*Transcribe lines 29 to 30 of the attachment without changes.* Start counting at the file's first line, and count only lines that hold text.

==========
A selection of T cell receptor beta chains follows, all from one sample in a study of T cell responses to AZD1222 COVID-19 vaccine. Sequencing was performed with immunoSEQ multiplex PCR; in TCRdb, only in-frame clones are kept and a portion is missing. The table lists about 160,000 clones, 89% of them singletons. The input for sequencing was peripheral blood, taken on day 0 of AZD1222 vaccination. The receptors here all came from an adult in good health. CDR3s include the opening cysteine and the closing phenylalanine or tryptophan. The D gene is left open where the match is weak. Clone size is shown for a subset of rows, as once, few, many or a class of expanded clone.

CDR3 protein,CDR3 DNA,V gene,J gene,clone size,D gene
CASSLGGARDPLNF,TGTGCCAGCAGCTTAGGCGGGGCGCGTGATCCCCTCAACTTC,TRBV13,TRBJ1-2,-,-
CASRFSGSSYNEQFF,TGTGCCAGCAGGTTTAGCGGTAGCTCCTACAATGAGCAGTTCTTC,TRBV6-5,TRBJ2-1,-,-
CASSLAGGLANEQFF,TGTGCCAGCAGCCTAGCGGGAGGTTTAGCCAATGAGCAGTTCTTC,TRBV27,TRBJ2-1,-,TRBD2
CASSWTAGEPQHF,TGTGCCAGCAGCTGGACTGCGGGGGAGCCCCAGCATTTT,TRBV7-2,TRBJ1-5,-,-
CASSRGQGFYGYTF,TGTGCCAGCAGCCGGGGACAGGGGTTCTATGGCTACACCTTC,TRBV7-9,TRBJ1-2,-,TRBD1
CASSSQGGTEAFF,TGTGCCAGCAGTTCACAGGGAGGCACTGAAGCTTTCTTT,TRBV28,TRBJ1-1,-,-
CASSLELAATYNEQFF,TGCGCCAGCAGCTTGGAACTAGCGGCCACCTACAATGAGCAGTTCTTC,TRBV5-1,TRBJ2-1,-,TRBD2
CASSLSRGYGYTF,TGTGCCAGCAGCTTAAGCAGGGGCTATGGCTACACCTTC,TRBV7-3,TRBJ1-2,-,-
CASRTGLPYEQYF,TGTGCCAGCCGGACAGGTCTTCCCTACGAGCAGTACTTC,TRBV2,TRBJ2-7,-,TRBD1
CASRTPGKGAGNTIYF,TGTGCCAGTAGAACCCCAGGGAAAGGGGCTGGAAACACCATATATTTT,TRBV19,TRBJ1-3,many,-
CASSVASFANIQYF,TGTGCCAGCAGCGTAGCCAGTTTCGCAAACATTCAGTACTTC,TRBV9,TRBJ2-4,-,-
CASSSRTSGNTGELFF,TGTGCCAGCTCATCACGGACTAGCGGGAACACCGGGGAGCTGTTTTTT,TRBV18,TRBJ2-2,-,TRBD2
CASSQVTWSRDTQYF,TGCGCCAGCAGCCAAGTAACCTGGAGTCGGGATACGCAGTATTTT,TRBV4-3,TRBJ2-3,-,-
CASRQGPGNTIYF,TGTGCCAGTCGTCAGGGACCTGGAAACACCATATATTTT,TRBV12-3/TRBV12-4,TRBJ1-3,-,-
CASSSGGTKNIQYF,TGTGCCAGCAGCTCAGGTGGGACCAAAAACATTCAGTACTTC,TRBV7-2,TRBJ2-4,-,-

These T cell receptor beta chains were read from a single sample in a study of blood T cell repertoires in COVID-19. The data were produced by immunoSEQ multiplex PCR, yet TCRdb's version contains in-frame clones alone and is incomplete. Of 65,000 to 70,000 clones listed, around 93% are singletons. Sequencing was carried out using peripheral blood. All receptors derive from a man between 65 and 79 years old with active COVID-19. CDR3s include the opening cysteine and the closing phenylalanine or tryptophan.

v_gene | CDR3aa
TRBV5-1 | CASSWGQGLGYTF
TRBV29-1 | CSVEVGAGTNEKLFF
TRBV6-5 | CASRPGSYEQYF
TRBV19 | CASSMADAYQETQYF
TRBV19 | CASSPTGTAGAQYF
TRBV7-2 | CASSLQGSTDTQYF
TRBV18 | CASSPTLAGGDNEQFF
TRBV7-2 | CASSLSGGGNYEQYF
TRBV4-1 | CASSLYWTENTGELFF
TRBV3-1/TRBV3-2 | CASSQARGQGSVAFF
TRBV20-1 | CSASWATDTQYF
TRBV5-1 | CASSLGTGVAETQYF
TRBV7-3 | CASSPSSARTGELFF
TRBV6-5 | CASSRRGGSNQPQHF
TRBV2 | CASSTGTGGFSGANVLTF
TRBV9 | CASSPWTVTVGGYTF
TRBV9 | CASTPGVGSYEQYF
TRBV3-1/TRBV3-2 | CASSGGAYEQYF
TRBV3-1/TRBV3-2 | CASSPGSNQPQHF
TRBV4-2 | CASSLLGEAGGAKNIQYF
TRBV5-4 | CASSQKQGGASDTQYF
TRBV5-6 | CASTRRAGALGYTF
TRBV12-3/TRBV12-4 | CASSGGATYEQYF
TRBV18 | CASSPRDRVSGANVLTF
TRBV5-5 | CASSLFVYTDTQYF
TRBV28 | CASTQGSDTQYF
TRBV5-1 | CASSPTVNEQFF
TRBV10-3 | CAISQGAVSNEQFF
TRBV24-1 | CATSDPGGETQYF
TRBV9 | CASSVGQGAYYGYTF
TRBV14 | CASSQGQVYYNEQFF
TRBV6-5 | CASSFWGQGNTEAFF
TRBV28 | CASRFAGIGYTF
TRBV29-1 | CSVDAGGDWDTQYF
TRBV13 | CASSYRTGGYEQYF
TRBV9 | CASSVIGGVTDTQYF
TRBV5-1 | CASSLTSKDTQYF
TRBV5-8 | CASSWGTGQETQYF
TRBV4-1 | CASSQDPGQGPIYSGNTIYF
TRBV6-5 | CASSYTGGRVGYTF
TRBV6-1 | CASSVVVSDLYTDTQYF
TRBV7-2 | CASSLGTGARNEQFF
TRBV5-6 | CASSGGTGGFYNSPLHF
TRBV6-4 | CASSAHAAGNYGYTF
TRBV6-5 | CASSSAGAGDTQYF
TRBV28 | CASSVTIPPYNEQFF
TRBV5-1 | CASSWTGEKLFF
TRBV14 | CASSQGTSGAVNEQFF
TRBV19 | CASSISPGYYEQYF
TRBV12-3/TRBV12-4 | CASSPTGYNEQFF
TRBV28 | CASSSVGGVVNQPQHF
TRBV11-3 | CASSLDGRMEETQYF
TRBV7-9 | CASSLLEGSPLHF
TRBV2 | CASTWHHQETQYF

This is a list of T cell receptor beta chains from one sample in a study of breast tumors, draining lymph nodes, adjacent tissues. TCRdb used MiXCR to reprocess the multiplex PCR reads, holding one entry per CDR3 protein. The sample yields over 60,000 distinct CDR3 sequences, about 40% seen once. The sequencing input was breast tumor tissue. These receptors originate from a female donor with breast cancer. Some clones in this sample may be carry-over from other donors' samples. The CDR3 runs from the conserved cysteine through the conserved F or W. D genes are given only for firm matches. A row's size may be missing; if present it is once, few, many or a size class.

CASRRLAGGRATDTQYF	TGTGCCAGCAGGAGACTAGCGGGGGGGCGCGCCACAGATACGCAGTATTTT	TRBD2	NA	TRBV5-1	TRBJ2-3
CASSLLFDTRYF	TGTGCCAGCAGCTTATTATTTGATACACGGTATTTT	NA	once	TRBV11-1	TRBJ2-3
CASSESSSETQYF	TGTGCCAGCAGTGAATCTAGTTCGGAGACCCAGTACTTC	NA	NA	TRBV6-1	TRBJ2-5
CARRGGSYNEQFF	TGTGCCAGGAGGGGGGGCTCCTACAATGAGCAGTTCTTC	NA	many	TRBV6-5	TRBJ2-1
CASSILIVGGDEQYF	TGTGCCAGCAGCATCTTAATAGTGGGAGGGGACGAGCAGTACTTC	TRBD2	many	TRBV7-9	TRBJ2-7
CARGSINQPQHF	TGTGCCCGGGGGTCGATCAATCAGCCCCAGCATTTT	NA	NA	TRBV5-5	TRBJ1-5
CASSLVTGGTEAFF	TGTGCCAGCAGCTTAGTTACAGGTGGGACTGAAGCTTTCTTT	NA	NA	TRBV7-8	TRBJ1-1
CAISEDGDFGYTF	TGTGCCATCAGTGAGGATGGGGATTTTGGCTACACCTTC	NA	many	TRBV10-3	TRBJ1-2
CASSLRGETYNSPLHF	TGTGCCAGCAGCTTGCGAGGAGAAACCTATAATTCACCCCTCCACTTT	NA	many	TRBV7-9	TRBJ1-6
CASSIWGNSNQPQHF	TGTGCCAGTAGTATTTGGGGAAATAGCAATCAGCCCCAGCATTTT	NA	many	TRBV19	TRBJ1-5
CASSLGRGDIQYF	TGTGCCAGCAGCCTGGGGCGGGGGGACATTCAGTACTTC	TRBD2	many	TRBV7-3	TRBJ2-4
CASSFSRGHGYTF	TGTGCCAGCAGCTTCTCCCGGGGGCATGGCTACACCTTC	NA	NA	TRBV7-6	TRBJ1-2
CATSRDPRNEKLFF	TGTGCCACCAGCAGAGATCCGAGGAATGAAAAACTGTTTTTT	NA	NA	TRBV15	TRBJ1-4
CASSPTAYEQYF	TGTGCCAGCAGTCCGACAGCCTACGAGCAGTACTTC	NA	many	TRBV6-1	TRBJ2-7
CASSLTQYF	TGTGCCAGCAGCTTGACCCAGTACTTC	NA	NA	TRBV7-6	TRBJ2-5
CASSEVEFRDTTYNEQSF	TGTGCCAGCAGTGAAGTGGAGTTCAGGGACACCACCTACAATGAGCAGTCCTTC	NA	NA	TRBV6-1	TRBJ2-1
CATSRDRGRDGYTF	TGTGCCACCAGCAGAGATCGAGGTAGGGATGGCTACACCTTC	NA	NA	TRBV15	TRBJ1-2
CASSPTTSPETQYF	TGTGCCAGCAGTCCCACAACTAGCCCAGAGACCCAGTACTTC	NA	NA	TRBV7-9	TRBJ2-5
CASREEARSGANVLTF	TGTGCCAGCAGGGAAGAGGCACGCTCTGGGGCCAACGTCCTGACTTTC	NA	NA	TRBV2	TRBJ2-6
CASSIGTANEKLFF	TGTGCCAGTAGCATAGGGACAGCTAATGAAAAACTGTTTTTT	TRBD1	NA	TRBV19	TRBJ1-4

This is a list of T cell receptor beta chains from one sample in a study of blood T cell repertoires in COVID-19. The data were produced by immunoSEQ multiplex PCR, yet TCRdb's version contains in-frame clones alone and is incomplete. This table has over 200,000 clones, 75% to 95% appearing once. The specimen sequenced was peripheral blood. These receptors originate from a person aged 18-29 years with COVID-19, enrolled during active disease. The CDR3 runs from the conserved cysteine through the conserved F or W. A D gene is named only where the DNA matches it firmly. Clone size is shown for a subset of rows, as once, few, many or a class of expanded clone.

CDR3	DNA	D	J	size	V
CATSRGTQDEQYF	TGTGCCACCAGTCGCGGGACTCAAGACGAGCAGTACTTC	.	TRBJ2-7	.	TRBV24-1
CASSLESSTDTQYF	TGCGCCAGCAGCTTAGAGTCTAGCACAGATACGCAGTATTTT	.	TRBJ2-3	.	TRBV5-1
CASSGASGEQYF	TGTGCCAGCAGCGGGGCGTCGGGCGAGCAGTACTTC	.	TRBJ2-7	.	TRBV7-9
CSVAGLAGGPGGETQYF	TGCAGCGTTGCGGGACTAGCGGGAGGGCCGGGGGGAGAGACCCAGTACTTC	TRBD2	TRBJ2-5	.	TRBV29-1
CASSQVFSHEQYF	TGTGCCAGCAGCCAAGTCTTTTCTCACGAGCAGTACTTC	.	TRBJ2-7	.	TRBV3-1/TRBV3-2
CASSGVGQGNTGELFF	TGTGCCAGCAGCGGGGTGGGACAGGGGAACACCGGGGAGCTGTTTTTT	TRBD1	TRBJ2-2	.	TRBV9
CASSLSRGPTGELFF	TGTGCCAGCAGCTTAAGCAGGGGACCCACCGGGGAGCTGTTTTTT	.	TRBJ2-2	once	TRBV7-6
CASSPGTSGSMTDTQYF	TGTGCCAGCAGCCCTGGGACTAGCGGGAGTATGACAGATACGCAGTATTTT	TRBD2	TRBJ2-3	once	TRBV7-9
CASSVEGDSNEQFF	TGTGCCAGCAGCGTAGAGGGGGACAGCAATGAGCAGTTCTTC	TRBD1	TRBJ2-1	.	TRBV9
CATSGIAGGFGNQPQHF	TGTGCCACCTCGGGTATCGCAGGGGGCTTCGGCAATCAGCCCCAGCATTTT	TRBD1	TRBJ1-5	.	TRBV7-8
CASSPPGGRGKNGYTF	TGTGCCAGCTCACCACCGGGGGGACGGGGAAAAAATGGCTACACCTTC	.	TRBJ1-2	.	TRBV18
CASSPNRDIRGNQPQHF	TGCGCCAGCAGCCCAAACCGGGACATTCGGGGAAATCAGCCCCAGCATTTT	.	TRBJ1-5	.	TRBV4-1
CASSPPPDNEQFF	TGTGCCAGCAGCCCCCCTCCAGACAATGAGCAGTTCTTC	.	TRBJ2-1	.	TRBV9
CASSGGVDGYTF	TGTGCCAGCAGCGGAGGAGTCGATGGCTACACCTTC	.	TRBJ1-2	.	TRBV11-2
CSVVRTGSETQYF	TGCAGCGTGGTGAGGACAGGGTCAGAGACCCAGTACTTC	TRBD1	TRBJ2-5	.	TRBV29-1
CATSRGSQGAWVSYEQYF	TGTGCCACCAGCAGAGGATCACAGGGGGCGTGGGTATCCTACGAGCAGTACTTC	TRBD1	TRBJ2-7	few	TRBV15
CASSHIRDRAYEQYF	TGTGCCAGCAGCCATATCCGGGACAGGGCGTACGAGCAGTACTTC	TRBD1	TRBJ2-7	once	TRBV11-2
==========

TRBV3-1/TRBV3-2 | CASSQARGQGSVAFF
TRBV20-1 | CSASWATDTQYF